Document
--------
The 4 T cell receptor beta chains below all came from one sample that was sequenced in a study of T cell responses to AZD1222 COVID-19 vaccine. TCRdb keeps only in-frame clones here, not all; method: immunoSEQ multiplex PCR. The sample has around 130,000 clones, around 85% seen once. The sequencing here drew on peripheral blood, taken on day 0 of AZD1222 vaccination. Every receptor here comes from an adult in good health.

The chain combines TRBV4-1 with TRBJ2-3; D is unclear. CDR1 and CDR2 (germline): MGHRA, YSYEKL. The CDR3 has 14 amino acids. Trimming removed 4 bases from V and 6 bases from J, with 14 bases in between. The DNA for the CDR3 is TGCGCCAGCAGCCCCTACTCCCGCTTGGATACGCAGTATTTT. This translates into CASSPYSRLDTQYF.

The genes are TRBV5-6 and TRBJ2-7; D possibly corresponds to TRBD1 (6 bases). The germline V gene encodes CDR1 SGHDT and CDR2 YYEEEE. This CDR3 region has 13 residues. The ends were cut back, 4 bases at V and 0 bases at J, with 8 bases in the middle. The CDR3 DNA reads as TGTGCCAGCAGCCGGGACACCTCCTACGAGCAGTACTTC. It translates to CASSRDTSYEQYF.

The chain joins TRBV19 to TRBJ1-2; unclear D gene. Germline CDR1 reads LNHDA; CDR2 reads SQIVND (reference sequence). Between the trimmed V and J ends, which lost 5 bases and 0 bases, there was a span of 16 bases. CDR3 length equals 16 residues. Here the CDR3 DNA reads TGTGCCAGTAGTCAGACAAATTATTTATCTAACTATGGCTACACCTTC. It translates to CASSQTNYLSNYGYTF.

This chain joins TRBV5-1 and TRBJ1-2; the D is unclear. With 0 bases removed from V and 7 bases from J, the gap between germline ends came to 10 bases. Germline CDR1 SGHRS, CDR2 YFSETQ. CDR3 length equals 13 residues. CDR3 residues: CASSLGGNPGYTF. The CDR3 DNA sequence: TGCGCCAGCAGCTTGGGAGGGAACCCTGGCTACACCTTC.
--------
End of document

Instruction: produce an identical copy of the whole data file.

The 4 T cell receptor beta chains below all came from one sample that was sequenced in a study of T cell responses to AZD1222 COVID-19 vaccine. TCRdb keeps only in-frame clones here, not all; method: immunoSEQ multiplex PCR. The sample has around 130,000 clones, around 85% seen once. The sequencing here drew on peripheral blood, taken on day 0 of AZD1222 vaccination. Every receptor here comes from an adult in good health.

The chain combines TRBV4-1 with TRBJ2-3; D is unclear. CDR1 and CDR2 (germline): MGHRA, YSYEKL. The CDR3 has 14 amino acids. Trimming removed 4 bases from V and 6 bases from J, with 14 bases in between. The DNA for the CDR3 is TGCGCCAGCAGCCCCTACTCCCGCTTGGATACGCAGTATTTT. This translates into CASSPYSRLDTQYF.

The genes are TRBV5-6 and TRBJ2-7; D possibly corresponds to TRBD1 (6 bases). The germline V gene encodes CDR1 SGHDT and CDR2 YYEEEE. This CDR3 region has 13 residues. The ends were cut back, 4 bases at V and 0 bases at J, with 8 bases in the middle. The CDR3 DNA reads as TGTGCCAGCAGCCGGGACACCTCCTACGAGCAGTACTTC. It translates to CASSRDTSYEQYF.

The chain joins TRBV19 to TRBJ1-2; unclear D gene. Germline CDR1 reads LNHDA; CDR2 reads SQIVND (reference sequence). Between the trimmed V and J ends, which lost 5 bases and 0 bases, there was a span of 16 bases. CDR3 length equals 16 residues. Here the CDR3 DNA reads TGTGCCAGTAGTCAGACAAATTATTTATCTAACTATGGCTACACCTTC. It translates to CASSQTNYLSNYGYTF.

This chain joins TRBV5-1 and TRBJ1-2; the D is unclear. With 0 bases removed from V and 7 bases from J, the gap between germline ends came to 10 bases. Germline CDR1 SGHRS, CDR2 YFSETQ. CDR3 length equals 13 residues. CDR3 residues: CASSLGGNPGYTF. The CDR3 DNA sequence: TGCGCCAGCAGCTTGGGAGGGAACCCTGGCTACACCTTC.